Bodybuilding.com Information Motivation Supplementation
in:

    The World’s #1 Bodybuilding And Fitness Forum - Save Up To 50% Off Retail Prices In Our Bodybuilding.com Store!

Reply
Results 1 to 3 of 3
  1. #1
    Registered User Falkon57's Avatar
    Join Date: Oct 2006
    Location: State / Province, Bosnia and Herzegowina
    Stats: 6'0", 210 lbs
    Posts: 565
    Rep Power: 196
    Falkon57 has a reputation beyond repute. Second best rank possible! (+100000) Falkon57 has a reputation beyond repute. Second best rank possible! (+100000) Falkon57 has a reputation beyond repute. Second best rank possible! (+100000) Falkon57 has a reputation beyond repute. Second best rank possible! (+100000) Falkon57 has a reputation beyond repute. Second best rank possible! (+100000) Falkon57 has a reputation beyond repute. Second best rank possible! (+100000) Falkon57 has a reputation beyond repute. Second best rank possible! (+100000) Falkon57 has a reputation beyond repute. Second best rank possible! (+100000) Falkon57 has a reputation beyond repute. Second best rank possible! (+100000) Falkon57 has a reputation beyond repute. Second best rank possible! (+100000) Falkon57 has a reputation beyond repute. Second best rank possible! (+100000)
    Visit Falkon57's BodySpace
    Falkon57 is offline

    Quality post on eggs, egg absorption and bioavailability!

    Yes you can eat raw eggs/whites, but the whole eggs or carton eggs must be pasteurized (it will say so on the carton). Pasteurization is when they heat the egg/egg product enough to kill all the bacteria (including salmonella) and the protein digestion inhibitors (usually126-140 degrees). If you eat non-pasteurized eggs/egg products your body cannot utilize the protein in them due to the presence of a protein inhibitor. And while you may get salmonella from raw eggs/egg product the chances are 1 in 10,000 for regular eggs and 1 in 30,000 for free range eggs.

    Avidin is a glycoprotein, which is found in raw egg whites, and blocks the uptake of Vitamin B6 and Vitamin H (Biotin) causing a vitamin deficiency (it binds to Biotin and iron making them unavailable). You must cook/pasteurize the egg white to neutralize the Avidin and allow your body to safely digest the protein and utilize all its amino acids. Cooking egg whites at high temperatures denatures some of the amino acids which makes the proteins slightly less effective (slower digesting). A soft boiled or poached egg (at 70% albumin coagulation) is digested much easier as opposed to a fried or hard boiled egg. 2 soft boiled/poached eggs spend less than 2 hours in the stomach being digested, where 2 fried/hard boiled eggs spend over 3 hours in the stomach. Although fried/hard cooked eggs are digested just as completely as soft cooked eggs, it just takes longer for them to be completely digested and assimilated.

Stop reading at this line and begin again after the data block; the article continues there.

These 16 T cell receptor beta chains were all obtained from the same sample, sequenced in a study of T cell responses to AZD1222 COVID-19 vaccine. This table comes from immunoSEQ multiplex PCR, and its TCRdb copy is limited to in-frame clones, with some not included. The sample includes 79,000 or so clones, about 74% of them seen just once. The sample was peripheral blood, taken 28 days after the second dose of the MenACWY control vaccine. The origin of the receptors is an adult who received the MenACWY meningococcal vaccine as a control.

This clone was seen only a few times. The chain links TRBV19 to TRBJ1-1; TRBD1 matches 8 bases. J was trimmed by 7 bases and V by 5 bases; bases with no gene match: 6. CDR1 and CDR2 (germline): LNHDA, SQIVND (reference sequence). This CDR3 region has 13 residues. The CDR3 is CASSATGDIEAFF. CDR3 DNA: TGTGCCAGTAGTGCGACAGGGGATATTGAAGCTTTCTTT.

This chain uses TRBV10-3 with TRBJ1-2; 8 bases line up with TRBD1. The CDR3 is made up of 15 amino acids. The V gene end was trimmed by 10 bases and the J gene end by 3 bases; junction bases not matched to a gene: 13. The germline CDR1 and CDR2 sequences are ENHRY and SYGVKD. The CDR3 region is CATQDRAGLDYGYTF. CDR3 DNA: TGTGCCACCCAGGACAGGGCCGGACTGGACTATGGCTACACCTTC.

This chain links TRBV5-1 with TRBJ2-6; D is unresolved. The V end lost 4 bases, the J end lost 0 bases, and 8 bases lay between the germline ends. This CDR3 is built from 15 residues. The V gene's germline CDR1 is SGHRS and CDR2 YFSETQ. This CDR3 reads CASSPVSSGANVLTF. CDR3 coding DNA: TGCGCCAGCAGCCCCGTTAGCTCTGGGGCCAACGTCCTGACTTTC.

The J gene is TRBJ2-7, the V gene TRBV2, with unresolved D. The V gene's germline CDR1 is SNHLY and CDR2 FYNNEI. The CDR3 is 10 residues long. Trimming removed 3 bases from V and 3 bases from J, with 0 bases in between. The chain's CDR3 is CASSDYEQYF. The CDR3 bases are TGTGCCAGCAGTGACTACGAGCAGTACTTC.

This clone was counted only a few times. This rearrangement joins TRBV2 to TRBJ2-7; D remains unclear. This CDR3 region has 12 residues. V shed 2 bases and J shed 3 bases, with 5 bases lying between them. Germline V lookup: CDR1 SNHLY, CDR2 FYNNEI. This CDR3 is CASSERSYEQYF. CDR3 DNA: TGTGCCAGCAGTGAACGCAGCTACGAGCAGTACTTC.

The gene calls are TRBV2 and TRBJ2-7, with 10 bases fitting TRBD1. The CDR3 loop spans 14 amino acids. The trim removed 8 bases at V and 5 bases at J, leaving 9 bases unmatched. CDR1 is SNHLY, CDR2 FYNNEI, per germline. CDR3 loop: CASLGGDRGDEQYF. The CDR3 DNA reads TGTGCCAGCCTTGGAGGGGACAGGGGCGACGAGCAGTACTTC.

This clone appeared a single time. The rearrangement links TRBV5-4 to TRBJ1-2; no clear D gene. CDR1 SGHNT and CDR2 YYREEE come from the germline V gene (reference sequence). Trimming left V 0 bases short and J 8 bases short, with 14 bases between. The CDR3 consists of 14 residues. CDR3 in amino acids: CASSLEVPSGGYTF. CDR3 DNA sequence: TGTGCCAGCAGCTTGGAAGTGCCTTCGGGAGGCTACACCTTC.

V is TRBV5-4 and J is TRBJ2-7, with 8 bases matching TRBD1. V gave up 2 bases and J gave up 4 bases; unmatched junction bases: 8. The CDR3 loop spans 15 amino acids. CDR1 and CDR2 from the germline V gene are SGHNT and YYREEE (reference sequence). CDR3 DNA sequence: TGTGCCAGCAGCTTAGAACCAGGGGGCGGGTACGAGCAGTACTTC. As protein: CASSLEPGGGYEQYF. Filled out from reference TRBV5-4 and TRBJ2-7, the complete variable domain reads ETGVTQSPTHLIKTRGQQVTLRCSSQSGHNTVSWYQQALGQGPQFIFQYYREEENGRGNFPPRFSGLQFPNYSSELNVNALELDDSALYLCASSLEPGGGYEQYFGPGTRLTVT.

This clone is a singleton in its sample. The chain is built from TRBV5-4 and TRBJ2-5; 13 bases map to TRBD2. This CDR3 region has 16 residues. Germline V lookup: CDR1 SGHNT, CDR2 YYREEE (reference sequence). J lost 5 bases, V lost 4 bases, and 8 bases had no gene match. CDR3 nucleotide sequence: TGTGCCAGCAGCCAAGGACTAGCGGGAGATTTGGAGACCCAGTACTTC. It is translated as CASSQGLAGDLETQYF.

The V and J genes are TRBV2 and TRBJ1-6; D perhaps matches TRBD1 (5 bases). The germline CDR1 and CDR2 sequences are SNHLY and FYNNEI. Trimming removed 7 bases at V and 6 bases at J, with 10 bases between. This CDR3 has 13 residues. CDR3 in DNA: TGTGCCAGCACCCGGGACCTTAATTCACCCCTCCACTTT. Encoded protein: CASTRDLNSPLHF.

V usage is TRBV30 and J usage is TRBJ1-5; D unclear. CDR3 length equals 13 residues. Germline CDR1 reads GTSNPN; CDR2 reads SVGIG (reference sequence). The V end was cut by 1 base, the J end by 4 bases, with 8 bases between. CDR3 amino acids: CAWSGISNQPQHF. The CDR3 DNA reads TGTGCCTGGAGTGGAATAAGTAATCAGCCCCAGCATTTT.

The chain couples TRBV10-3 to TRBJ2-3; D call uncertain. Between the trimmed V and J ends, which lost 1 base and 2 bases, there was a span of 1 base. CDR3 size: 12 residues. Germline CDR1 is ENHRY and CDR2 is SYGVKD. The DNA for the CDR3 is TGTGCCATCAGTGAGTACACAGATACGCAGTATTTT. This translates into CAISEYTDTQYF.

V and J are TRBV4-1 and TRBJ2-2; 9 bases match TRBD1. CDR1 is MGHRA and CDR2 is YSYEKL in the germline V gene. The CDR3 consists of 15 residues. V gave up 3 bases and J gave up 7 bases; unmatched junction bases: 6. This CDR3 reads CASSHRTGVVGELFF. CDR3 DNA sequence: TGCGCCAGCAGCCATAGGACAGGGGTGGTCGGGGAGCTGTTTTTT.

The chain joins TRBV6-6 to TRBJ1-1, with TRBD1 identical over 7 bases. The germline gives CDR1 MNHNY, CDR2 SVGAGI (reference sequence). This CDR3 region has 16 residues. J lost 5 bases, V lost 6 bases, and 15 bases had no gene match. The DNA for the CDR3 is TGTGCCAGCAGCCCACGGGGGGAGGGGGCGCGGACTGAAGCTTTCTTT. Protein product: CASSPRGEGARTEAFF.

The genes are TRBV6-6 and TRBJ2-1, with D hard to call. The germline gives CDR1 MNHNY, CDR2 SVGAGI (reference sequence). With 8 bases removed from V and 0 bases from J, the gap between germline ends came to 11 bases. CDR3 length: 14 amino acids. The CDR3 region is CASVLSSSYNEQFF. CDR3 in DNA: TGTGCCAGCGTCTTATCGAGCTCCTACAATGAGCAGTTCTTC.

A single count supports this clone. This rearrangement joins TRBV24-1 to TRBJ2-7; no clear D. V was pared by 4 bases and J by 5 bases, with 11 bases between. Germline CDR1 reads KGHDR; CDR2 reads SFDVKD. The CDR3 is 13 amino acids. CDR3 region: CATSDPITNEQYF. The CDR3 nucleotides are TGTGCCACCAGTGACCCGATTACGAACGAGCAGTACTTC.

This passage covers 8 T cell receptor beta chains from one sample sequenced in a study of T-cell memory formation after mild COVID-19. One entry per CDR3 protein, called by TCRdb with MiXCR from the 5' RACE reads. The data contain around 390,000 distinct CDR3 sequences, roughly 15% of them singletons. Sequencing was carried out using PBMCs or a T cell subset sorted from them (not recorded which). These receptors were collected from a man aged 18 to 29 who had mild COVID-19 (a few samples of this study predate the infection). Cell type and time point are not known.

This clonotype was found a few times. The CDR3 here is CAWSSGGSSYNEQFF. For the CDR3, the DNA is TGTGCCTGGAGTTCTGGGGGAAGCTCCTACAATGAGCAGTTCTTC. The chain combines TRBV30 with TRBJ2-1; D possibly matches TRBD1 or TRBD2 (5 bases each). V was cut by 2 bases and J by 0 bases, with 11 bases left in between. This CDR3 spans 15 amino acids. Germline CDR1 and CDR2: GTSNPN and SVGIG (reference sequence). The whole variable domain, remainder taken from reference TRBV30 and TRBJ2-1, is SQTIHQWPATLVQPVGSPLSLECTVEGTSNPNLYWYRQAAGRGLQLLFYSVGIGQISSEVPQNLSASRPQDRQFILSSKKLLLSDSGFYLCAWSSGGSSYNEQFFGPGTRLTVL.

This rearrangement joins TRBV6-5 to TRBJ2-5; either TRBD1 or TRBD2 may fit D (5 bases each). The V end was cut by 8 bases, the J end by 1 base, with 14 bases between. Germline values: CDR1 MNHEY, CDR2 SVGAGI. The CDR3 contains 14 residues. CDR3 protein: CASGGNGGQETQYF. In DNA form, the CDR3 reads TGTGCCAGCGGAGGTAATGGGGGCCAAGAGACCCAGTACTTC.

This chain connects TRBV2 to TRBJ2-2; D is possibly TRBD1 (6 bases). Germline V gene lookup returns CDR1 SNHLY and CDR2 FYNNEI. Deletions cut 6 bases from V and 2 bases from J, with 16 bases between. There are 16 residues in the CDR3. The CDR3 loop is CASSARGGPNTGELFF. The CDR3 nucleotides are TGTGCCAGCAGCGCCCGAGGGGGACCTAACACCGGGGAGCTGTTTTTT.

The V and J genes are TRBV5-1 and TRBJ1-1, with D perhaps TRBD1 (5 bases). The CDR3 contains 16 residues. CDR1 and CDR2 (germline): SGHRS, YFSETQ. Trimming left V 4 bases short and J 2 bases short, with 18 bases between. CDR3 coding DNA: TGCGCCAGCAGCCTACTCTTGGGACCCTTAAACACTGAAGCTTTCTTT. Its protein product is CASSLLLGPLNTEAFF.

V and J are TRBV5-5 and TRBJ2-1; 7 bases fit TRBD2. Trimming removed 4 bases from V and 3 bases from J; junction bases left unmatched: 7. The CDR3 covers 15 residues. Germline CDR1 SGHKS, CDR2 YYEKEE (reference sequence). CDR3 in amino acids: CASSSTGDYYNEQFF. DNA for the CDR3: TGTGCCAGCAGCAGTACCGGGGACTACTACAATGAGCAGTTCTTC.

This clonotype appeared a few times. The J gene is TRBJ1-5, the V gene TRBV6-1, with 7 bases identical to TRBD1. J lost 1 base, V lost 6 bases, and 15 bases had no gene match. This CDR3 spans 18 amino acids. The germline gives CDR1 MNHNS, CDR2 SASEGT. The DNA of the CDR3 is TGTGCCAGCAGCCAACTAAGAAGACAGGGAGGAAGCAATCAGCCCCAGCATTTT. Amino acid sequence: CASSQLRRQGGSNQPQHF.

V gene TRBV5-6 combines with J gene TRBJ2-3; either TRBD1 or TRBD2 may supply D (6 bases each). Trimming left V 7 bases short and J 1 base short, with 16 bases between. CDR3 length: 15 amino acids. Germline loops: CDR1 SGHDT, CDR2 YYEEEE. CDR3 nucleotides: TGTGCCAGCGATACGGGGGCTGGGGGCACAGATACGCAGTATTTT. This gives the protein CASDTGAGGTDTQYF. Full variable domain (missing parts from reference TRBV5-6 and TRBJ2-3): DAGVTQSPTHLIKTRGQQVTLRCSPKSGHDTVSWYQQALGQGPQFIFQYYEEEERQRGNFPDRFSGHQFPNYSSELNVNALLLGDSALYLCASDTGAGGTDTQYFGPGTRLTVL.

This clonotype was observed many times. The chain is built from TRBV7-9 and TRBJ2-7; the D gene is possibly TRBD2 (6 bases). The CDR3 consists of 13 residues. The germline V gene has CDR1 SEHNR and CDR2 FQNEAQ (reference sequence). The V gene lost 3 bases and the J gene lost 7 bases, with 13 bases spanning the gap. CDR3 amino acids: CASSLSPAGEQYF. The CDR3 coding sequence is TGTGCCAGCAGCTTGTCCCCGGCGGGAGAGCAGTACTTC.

An egg white is about 10% protein and 90% water. It’s the proteins that cause the egg white to solidify when you cook it. Egg white proteins are long chains of amino acids. In a raw egg, these proteins are curled and folded to form a compact ball. Weak bonds between amino acids hold the proteins in this shape—until you turn up the heat. When heated, the weak bonds break and the protein unfolds. Then its amino acids form weak bonds with the amino acids of other proteins, a process called coagulation. The resulting network of proteins captures water, making a soft, digestible gel.

    If you keep the heat turned up too high or too long when you cook an egg, the proteins in the egg white form more and more bonds, squeezing some of the water out of the protein network and making the egg white rubbery and increasing their digestion time.

    So, basically the most bio available and readily assimilated egg proteins are either pasteurized raw eggs/egg products or soft cooked/poached eggs that have not reached 160 degrees at which point the proteins become coagulated/denatured and take longer to be completely digested and assimilated. I hope this helps clear up some questions .